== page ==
Details Of The Trade And Development Act Of 2000 May 17, 2000

Office of the Press Secretary

For Immediate Release May 17, 2000

May 17, 2000

SUMMARY. This bipartisan legislation includes the Africa Growth and Opportunity Act (AGOA) and the U.S.-Caribbean Basin Trade Partnership Act (CBTPA), and other important provisions. This package advances U.S. economic and security interests by strengthening our relationship with regions of the world that are making significant strides in terms of economic development and political reform. It will expand two-way trade and create incentives for the countries of sub-Saharan Africa (SSA) and the Caribbean Basin to continue reforming their economies and increase their participation in the benefits of the global economy. And, it will contribute to the continuation of our own strong economic performance by encouraging the opening of markets and the reduction of poverty in countries with hundreds of millions of potential consumers of American exports.

STRENGTHENING OUR PARTNERSHIP WITH AFRICA THROUGH THE AFRICAN GROWTH AND OPPORTUNITY ACT. This Act promises to deepen our economic partnership with Africa and expand two-way trade to the benefit of both partners. It will also encourage SSA countries to undertake economic reforms and engage in the world economy. As reform spurs growth in Africa, it will create new and bigger markets for U.S. exports, as the following statistics indicate:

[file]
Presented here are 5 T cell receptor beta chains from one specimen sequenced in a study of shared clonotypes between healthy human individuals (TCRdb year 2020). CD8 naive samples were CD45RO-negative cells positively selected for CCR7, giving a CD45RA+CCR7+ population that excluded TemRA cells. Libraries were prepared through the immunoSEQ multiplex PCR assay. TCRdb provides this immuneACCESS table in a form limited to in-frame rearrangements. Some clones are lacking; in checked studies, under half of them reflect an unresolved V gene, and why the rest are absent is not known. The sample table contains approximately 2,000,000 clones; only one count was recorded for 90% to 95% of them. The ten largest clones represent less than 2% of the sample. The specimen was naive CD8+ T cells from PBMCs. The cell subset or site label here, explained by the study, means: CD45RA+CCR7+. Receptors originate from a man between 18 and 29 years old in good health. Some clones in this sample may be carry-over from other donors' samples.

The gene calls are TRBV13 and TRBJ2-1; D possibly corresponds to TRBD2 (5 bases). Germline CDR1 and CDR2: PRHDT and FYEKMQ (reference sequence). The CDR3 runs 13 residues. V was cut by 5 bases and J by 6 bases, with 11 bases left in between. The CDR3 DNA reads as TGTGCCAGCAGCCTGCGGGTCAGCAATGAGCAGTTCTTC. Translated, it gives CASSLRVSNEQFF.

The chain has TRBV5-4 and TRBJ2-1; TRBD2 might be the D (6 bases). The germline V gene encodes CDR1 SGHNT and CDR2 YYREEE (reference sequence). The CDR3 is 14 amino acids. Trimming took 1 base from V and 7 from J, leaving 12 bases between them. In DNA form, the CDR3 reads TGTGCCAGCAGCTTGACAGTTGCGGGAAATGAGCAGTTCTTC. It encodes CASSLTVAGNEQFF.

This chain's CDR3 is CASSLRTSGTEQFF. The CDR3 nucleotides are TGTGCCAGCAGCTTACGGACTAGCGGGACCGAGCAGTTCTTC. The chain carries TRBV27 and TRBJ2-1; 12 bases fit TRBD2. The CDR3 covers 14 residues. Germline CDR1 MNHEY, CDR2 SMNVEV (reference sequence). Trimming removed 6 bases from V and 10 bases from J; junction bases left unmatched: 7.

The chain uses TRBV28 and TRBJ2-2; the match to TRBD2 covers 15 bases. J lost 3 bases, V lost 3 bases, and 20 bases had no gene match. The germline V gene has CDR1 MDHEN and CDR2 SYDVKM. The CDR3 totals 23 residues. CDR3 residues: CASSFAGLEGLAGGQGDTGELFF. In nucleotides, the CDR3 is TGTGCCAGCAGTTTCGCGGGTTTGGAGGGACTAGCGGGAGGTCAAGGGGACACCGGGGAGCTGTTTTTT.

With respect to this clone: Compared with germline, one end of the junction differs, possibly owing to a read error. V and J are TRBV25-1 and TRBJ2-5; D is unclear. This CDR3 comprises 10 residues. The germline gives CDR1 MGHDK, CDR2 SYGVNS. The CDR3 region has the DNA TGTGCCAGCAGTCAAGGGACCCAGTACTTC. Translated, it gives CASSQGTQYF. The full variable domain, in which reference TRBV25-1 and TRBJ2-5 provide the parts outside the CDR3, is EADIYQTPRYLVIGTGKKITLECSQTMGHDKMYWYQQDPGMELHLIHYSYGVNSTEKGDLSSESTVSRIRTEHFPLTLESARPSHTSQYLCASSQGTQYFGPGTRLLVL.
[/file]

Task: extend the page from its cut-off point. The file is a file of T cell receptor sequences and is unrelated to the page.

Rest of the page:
AGOA lies in America's interest because it promotes the types of reforms in Africa that will make sub-Saharan nations better allies and better trading partners. It has the support of virtually all African governments, including that of South Africa. The Act's specific provisions will:

STRENGTHENING OUR TIES TO THE CARIBBEAN THROUGH THE U.S.-CARIBBEAN BASIN TRADE PARTNERSHIP ACT. In recent years, the countries of the Caribbean Basin have formed an increasingly important export market for our goods, as the following figures illustrate:

But Hurricanes Mitch and Georges of 1998 took a terrible toll -- $12 billion in damages, by some estimates -- on the nations of the Caribbean Basin. Forming a complement to the disaster relief the U.S. has already provided, CBTPA will help CBI countries get back on their feet and grow over the long-term. That will help not only U.S. exports; it will create the conditions in which healthy democracies can thrive. Specifically, CBTPA will:


BENEFITS OF FREER TRADE. Since the creation of the General Agreement on Tariffs and Trade in 1948, Democratic and Republican Administrations, working in partnership with Congress, have concluded eight negotiating Rounds, signed hundreds of bilateral trade agreements, and opened markets for American goods. All this has helped to:

Since the conclusion of the Uruguay Round in 1994, a more open world economy has helped American exports rise by over $200 billion (51 percent). Export expansion accounted for more than one-quarter of U.S. economic growth between 1992 and 1998. Average real wages have grown 6.3 percent under President Clinton, with export-related jobs paying 15 percent more on average than non-export-related jobs.

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